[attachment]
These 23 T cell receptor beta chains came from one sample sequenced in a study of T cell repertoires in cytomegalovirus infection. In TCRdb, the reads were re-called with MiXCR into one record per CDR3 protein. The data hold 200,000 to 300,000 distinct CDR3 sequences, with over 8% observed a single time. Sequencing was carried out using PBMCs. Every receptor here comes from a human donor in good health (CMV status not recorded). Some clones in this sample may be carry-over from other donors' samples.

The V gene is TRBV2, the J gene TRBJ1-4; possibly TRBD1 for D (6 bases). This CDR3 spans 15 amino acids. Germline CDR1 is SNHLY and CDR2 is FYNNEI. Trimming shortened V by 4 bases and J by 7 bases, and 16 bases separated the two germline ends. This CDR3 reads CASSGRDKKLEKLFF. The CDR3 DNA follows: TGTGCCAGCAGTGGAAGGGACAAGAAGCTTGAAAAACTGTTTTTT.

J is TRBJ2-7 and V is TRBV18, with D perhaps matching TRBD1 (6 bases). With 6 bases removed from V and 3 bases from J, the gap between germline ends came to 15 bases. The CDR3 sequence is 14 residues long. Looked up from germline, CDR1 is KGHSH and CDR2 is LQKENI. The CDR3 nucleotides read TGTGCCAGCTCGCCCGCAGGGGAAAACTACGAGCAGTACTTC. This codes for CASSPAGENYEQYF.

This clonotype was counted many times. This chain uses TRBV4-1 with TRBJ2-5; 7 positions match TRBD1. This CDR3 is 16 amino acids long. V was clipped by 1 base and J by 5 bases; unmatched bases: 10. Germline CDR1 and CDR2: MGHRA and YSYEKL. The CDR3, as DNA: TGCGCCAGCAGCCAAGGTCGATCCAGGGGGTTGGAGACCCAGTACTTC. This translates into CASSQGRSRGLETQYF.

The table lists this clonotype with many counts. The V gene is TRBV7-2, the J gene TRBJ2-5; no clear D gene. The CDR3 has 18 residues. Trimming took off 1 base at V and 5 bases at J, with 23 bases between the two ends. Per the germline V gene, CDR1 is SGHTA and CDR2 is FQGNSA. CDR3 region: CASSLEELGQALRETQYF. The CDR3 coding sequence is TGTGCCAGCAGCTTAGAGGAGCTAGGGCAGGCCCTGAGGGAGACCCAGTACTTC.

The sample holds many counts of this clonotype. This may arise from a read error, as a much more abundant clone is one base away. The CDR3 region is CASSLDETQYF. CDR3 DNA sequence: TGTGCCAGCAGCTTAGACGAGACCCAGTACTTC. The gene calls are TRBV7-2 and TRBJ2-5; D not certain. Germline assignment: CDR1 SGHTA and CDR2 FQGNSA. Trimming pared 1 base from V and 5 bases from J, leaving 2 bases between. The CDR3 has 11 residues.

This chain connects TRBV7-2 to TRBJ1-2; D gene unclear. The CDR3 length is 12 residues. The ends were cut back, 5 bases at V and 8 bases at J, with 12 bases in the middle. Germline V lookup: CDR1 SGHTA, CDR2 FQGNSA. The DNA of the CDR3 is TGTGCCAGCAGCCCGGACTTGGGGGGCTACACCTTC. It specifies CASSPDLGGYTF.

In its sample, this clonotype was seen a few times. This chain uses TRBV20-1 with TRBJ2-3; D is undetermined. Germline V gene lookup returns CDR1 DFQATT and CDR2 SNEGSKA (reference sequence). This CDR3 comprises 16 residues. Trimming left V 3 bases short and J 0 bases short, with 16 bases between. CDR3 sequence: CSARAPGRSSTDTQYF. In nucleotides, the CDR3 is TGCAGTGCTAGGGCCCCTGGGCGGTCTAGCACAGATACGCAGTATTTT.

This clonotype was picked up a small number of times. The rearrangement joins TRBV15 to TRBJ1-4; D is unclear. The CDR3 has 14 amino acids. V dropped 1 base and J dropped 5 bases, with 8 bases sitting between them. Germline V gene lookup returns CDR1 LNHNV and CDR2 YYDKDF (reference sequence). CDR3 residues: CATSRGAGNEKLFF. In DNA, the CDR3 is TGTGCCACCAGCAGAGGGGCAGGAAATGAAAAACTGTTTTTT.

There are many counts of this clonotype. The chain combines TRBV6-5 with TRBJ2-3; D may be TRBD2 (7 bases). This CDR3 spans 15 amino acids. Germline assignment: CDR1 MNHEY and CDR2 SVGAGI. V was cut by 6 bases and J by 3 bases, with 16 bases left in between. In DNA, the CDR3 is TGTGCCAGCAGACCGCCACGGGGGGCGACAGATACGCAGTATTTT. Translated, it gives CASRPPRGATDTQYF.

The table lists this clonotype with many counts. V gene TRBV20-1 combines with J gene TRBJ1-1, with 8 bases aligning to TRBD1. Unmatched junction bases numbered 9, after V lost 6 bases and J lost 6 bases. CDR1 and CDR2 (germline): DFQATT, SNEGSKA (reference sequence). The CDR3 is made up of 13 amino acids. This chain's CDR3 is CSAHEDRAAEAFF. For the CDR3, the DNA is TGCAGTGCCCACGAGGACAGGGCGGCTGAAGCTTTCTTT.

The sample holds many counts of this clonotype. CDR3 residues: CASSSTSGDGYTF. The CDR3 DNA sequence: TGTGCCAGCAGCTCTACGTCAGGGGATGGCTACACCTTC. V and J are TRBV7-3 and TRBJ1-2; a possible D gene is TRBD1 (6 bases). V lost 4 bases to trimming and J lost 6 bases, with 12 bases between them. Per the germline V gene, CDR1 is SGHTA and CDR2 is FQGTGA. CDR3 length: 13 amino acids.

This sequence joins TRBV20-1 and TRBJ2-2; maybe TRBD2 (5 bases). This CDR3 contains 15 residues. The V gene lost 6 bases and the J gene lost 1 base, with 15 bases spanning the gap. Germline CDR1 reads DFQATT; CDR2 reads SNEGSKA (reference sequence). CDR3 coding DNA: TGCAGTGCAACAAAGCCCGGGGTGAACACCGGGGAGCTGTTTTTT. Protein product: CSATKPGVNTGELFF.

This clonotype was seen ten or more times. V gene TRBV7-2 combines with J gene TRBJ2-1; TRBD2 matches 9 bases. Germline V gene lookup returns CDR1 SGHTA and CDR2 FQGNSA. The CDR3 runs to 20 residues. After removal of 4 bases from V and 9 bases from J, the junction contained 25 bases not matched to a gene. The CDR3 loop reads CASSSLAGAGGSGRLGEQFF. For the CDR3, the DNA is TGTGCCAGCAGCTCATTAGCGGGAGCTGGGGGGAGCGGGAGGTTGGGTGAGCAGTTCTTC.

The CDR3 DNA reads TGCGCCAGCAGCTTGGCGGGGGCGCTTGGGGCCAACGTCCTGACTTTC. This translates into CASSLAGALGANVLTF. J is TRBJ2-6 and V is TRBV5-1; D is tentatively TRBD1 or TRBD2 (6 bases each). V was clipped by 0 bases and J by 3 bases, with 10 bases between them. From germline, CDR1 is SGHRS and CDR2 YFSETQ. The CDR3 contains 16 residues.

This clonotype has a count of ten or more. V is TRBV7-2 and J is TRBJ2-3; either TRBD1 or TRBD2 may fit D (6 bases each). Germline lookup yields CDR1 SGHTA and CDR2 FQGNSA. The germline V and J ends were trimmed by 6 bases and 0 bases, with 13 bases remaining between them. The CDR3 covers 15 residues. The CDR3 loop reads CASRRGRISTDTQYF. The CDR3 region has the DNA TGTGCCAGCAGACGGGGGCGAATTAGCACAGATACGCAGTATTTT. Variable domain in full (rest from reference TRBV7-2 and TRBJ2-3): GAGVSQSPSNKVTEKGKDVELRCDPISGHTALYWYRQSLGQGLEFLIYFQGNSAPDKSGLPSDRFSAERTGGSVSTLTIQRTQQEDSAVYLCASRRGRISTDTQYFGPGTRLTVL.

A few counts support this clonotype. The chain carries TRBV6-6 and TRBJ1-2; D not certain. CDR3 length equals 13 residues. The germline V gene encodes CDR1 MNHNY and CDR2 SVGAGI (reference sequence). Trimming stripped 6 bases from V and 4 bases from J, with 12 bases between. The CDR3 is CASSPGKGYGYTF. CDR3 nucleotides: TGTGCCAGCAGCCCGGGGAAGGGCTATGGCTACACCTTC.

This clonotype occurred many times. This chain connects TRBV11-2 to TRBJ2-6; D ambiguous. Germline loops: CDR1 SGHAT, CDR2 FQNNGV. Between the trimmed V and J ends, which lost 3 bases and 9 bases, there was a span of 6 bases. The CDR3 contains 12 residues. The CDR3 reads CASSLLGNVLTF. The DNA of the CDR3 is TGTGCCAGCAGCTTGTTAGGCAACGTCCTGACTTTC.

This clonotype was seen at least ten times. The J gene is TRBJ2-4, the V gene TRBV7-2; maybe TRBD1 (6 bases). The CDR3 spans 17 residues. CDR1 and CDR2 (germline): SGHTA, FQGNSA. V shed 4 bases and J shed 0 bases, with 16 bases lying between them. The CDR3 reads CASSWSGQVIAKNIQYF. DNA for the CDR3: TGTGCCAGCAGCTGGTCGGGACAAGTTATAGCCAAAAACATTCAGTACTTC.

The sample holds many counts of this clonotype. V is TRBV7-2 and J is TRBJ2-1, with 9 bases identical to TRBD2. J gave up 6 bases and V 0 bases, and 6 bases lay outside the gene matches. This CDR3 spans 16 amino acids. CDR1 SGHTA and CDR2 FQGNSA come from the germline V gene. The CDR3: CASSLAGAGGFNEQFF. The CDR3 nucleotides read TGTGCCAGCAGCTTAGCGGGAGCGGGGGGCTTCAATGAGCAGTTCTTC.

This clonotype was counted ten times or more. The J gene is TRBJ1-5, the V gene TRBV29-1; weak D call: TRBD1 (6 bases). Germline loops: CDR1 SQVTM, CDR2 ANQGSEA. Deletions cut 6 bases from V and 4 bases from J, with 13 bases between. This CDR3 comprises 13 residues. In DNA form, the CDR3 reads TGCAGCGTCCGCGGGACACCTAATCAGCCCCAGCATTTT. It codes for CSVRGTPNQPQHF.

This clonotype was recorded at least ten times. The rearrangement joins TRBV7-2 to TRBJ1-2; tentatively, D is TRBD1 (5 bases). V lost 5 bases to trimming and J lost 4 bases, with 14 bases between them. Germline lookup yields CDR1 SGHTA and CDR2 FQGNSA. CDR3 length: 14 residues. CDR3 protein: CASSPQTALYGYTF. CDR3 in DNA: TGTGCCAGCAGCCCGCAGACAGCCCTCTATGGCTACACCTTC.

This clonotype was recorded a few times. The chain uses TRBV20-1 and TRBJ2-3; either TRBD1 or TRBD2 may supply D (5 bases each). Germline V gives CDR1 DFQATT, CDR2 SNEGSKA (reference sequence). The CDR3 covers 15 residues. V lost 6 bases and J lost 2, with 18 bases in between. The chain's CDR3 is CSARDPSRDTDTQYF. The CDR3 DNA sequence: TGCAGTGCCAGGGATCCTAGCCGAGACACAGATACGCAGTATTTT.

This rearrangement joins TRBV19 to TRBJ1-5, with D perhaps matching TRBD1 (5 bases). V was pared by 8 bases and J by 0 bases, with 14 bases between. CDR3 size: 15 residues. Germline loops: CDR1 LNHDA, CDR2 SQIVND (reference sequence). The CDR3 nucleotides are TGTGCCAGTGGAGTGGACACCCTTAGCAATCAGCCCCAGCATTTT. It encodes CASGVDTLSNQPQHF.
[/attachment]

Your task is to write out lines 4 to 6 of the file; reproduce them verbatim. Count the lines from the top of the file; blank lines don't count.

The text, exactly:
This clonotype was counted many times. This chain uses TRBV4-1 with TRBJ2-5; 7 positions match TRBD1. This CDR3 is 16 amino acids long. V was clipped by 1 base and J by 5 bases; unmatched bases: 10. Germline CDR1 and CDR2: MGHRA and YSYEKL. The CDR3, as DNA: TGCGCCAGCAGCCAAGGTCGATCCAGGGGGTTGGAGACCCAGTACTTC. This translates into CASSQGRSRGLETQYF.

The table lists this clonotype with many counts. The V gene is TRBV7-2, the J gene TRBJ2-5; no clear D gene. The CDR3 has 18 residues. Trimming took off 1 base at V and 5 bases at J, with 23 bases between the two ends. Per the germline V gene, CDR1 is SGHTA and CDR2 is FQGNSA. CDR3 region: CASSLEELGQALRETQYF. The CDR3 coding sequence is TGTGCCAGCAGCTTAGAGGAGCTAGGGCAGGCCCTGAGGGAGACCCAGTACTTC.

The sample holds many counts of this clonotype. This may arise from a read error, as a much more abundant clone is one base away. The CDR3 region is CASSLDETQYF. CDR3 DNA sequence: TGTGCCAGCAGCTTAGACGAGACCCAGTACTTC. The gene calls are TRBV7-2 and TRBJ2-5; D not certain. Germline assignment: CDR1 SGHTA and CDR2 FQGNSA. Trimming pared 1 base from V and 5 bases from J, leaving 2 bases between. The CDR3 has 11 residues.